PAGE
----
Study Confirms Essential Connection Between Gut Health and Skin Conditions

Beautiful African American woman near mirror in bathroom
A new study has confirmed the link between gut health and skin care.
New Africa -

An observational study conducted by the Hairline International Hair & Skin Research & Treatment Center based in Bengaluru has established a connection between gut health and skin conditions. The two-year observational study from July 2021- June 2023 explored how poor gut health can cause common skin conditions such as acne, atopic dermatitis, eczema and psoriasis.

Related: Studies Suggest Severe Acne Can Cause Stigmatizing Stereotypes & Defeatist Perceptions

A total of 2235 patients were part of the study, 62% women and 38% male, each undergoing an H pylori test to assess their gut health. More than 70% of children and pregnant women from various age groups suffered from atopic dermatitis or eczema. The research team administered Atogla probiotics to the participants in the study in addition to conventional medicines. In contrast, the control group received only medication and no probiotics.

Notably, the study uncovered that pregnant women supplemented with probiotics during pregnancy and while breastfeeding reduced the risk of eczema in their children up to the age of 2. The majority of patients, 72%, were under 40, and the study found that 36% of female patients experienced other health issues, such as irregular menstruation, PCOS and hormonal imbalances.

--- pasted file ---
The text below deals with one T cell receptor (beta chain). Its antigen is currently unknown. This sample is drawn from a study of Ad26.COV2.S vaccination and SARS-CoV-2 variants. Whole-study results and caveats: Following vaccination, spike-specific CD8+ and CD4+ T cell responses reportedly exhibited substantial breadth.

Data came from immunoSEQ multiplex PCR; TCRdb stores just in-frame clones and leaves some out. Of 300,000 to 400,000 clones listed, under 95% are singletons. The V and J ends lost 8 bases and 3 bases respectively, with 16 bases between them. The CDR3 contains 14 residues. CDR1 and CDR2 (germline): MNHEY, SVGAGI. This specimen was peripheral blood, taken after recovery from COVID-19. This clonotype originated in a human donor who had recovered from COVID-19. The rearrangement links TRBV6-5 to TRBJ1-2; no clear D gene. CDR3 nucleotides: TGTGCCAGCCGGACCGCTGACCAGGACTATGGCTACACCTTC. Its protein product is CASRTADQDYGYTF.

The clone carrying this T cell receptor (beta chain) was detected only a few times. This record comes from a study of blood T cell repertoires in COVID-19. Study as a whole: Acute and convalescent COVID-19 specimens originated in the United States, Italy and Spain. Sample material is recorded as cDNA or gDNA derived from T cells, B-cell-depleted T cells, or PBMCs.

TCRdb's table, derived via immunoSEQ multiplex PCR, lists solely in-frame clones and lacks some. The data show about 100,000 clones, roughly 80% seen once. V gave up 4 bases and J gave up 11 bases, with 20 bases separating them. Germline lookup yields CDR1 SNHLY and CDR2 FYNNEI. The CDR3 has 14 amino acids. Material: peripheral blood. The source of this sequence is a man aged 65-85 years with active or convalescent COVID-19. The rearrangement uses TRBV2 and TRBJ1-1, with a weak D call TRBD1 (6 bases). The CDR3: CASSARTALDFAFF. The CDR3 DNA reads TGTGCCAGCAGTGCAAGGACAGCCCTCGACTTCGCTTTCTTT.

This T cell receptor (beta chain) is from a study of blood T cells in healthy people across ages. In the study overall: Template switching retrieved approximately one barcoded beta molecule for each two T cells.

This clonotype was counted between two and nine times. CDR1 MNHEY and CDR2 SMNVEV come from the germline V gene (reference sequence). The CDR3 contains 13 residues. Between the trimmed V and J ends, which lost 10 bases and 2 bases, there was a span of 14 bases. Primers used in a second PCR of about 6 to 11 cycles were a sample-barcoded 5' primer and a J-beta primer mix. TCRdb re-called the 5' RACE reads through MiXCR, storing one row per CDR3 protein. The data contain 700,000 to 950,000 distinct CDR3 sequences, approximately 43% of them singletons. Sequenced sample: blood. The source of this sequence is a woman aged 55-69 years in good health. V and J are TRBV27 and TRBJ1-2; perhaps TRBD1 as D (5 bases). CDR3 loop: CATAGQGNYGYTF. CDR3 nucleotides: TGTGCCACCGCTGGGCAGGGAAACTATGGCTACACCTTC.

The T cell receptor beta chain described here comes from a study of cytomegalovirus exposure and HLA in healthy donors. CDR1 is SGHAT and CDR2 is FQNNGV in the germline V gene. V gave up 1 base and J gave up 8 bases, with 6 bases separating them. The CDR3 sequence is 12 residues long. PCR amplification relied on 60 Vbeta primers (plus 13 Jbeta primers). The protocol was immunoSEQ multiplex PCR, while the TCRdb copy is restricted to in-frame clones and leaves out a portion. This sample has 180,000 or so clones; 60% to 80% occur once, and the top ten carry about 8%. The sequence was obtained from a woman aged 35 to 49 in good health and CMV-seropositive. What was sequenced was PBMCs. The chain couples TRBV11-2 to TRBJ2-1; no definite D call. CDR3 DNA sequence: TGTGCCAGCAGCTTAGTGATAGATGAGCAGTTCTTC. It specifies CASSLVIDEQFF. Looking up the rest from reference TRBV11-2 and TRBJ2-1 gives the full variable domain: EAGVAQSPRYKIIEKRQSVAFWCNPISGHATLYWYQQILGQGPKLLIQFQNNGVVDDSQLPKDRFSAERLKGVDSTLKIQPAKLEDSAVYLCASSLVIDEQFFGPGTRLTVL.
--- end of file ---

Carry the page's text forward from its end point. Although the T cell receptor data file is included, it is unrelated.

"Remarkably, 80% of patients seeking treatment at Hairline International during the study period had experienced skin issues, including acne, atopic dermatitis, eczema, and psoriasis," Kala Vimal, M.D., consultant dermatologist & cosmetologist at Hairline International. "Among those with acne vulgaris, a staggering 72% displayed indications of poor gut health, marked by symptoms like food intolerance, allergies, GERD and digestive problems. This underscores the vital role of comprehending the human body as a holistic system."

Dr. Vimal continued, "The research observations are promising since, when we administered oral probiotics alongside other treatments, we observed a remarkable 90% reduction in inflammation and redness among acne patients. This offers hope to those grappling with the challenges of this prevalent skin condition. In the case of psoriasis, which is often linked to gastrointestinal conditions like inflammatory bowel disease, we made a noteworthy discovery that there is an inverse relationship between probiotic use and the occurrence of skin lesions. This revelation strongly suggests that probiotics may open the door to more effective treatments for psoriasis in the near future."

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